During the presentation there was footage of actual incidents and these just reinforced how hard it is to see all that is happening and make the correct decision. 

In a conversation following the presentation ex-player and Sky pundit Scott Minto made the point that players make mistakes just as referees make mistakes but the decision is made to the best of the referee’s ability and honestly.  Another question was on the role of assistant referees who appear to just follow the referee’s signals – but apparently now they are all miked up so the assistant may well have informed the referee before raising his flag so it is not always what it seems to the crowd.

All in all an interesting and informing presentation that we hope we will be able to bring to STAR members in the future. Chris Foy said he would happily consider attending a STAR Fans Forum.

Fixture disruption caused by TV

The other speakers were from the EFL and Sky and the main issue here was the fixture disruption caused by the televising of fixtures. A total of 253 PL and EFL matches are televised, none at 3pm on Saturdays or against European fixtures. The EFL fixtures are fitted in after the PL matches are chosen and the authorities feel they are doing well to offer a minimum five weeks’ notice period of changes. They are continuing to work with rail authorities and hotel groups to try to lessen the financial impact of date changes on travelling fans.

However the five weeks rule is not a total guarantee and can be breached as a consequence of rearranged cup ties. Such a breach recently saw Newcastle travel to Brentford on a Monday night and they were unapologetic about the choice of a match between two clubs so far apart. It was also interesting to note that when push comes to shove Sky can legally insist on a match being televised against the resistance of the club as Leeds found out recently. In short there seems to be almost no flexibility to take into account the wishes of the clubs or the difficulties of the fans, nor any desire to create more flexibility or lower the number of games covered. Indeed most club owners want to be covered more often! Sky's deal is worth £90m pa to the EFL and they did suggest something of a sense of entitlement on the evening. Without knowing anything of the finances they might actually be doing the EFL a big favour, of course. They did not ask for our views on the quality and nature of their coverage. Paula Martin / Roger Titford.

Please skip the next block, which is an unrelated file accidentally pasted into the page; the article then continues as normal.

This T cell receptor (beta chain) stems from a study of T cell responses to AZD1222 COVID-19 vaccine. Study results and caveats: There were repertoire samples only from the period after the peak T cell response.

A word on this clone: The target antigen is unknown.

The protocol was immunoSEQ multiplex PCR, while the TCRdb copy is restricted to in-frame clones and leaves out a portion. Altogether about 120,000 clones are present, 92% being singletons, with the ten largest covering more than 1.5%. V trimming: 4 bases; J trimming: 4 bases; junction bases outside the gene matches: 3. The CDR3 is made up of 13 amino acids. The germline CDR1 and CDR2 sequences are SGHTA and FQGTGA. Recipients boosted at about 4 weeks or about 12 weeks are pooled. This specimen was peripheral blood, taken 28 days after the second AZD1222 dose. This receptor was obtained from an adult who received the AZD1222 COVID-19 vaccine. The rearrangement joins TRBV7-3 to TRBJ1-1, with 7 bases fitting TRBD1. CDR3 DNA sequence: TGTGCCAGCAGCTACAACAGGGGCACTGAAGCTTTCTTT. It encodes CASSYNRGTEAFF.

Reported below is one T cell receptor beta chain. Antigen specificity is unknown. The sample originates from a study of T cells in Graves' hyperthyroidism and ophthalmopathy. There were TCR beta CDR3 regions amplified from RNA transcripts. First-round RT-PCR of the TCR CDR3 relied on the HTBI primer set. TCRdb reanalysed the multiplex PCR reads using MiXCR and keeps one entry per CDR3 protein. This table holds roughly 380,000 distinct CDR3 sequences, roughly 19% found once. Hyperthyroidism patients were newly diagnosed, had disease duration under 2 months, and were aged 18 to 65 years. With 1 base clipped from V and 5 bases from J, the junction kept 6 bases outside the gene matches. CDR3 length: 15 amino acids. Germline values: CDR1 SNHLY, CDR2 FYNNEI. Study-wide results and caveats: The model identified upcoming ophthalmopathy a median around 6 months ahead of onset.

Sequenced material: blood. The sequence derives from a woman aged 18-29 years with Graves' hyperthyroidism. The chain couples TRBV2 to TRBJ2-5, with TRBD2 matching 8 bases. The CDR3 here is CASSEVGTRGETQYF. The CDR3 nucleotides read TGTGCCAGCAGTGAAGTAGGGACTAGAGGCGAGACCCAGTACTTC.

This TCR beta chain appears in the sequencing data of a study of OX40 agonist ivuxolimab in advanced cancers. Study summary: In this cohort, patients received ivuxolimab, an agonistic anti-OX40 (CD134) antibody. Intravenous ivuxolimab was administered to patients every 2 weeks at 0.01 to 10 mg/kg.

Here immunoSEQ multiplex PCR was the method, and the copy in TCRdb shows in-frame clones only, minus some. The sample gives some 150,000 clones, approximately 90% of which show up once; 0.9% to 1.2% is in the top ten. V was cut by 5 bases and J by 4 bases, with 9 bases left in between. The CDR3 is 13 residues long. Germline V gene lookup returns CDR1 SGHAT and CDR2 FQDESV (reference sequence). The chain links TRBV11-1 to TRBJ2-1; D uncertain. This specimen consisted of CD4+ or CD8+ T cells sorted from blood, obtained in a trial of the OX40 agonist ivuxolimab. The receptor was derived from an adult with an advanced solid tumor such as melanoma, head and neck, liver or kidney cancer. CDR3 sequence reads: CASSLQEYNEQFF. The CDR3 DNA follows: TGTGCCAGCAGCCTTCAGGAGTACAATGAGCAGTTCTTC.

STAR Secures ACV Listing For The Madejski Stadium

On 13th April STAR were informed that Reading Borough Council had granted our nomination to have the Madejski Stadium listed as an Asset of Community Value. This means that should the owners ever wish to sell it STAR has the right to be informed about this and to make or be part of a bid to purchase it. STAR believes there is no present danger whatsoever of such a sale happening.

Supporters Trusts and other bodies at other clubs have been granted ACVs, notably at Old Trafford, Anfield and St James’ Park (Newcastle). In Reading some of our finer pubs and King’s Meadow Pool are also listed as ACVs.